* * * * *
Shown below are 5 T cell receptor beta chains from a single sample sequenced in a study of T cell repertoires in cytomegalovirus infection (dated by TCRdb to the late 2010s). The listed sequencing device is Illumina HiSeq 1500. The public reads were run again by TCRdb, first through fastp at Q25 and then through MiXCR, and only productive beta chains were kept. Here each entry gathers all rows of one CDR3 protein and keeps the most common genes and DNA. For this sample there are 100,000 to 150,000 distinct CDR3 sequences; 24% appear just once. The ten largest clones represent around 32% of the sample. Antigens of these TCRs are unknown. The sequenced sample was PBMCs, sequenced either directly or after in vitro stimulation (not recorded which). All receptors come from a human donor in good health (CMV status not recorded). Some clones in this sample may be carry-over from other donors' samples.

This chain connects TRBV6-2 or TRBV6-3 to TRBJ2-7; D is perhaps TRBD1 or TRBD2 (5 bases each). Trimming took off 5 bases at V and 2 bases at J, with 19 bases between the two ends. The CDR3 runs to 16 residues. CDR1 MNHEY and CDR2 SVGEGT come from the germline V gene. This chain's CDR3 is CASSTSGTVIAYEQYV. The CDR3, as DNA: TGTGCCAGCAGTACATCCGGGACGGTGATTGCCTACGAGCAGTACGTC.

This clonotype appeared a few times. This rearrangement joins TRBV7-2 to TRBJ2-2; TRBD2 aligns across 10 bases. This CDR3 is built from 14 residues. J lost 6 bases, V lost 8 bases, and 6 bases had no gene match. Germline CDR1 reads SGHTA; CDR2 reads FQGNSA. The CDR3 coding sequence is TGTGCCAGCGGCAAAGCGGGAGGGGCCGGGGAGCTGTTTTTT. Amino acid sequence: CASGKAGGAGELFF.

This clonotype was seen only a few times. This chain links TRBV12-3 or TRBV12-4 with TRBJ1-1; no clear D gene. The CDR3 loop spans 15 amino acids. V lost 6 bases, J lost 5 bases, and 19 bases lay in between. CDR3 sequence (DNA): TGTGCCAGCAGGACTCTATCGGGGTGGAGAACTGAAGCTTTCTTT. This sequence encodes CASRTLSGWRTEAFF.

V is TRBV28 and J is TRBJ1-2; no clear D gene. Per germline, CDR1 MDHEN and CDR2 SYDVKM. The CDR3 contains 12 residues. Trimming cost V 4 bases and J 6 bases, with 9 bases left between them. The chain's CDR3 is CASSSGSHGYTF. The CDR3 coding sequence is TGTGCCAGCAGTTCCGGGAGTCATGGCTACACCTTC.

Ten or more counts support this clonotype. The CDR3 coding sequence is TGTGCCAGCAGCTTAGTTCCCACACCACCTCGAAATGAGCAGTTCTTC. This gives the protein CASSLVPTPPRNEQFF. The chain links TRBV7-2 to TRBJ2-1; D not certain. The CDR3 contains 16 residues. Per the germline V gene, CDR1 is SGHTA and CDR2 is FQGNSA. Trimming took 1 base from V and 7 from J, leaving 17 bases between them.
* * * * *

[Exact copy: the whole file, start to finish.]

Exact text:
Shown below are 5 T cell receptor beta chains from a single sample sequenced in a study of T cell repertoires in cytomegalovirus infection (dated by TCRdb to the late 2010s). The listed sequencing device is Illumina HiSeq 1500. The public reads were run again by TCRdb, first through fastp at Q25 and then through MiXCR, and only productive beta chains were kept. Here each entry gathers all rows of one CDR3 protein and keeps the most common genes and DNA. For this sample there are 100,000 to 150,000 distinct CDR3 sequences; 24% appear just once. The ten largest clones represent around 32% of the sample. Antigens of these TCRs are unknown. The sequenced sample was PBMCs, sequenced either directly or after in vitro stimulation (not recorded which). All receptors come from a human donor in good health (CMV status not recorded). Some clones in this sample may be carry-over from other donors' samples.

This chain connects TRBV6-2 or TRBV6-3 to TRBJ2-7; D is perhaps TRBD1 or TRBD2 (5 bases each). Trimming took off 5 bases at V and 2 bases at J, with 19 bases between the two ends. The CDR3 runs to 16 residues. CDR1 MNHEY and CDR2 SVGEGT come from the germline V gene. This chain's CDR3 is CASSTSGTVIAYEQYV. The CDR3, as DNA: TGTGCCAGCAGTACATCCGGGACGGTGATTGCCTACGAGCAGTACGTC.

This clonotype appeared a few times. This rearrangement joins TRBV7-2 to TRBJ2-2; TRBD2 aligns across 10 bases. This CDR3 is built from 14 residues. J lost 6 bases, V lost 8 bases, and 6 bases had no gene match. Germline CDR1 reads SGHTA; CDR2 reads FQGNSA. The CDR3 coding sequence is TGTGCCAGCGGCAAAGCGGGAGGGGCCGGGGAGCTGTTTTTT. Amino acid sequence: CASGKAGGAGELFF.

This clonotype was seen only a few times. This chain links TRBV12-3 or TRBV12-4 with TRBJ1-1; no clear D gene. The CDR3 loop spans 15 amino acids. V lost 6 bases, J lost 5 bases, and 19 bases lay in between. CDR3 sequence (DNA): TGTGCCAGCAGGACTCTATCGGGGTGGAGAACTGAAGCTTTCTTT. This sequence encodes CASRTLSGWRTEAFF.

V is TRBV28 and J is TRBJ1-2; no clear D gene. Per germline, CDR1 MDHEN and CDR2 SYDVKM. The CDR3 contains 12 residues. Trimming cost V 4 bases and J 6 bases, with 9 bases left between them. The chain's CDR3 is CASSSGSHGYTF. The CDR3 coding sequence is TGTGCCAGCAGTTCCGGGAGTCATGGCTACACCTTC.

Ten or more counts support this clonotype. The CDR3 coding sequence is TGTGCCAGCAGCTTAGTTCCCACACCACCTCGAAATGAGCAGTTCTTC. This gives the protein CASSLVPTPPRNEQFF. The chain links TRBV7-2 to TRBJ2-1; D not certain. The CDR3 contains 16 residues. Per the germline V gene, CDR1 is SGHTA and CDR2 is FQGNSA. Trimming took 1 base from V and 7 from J, leaving 17 bases between them.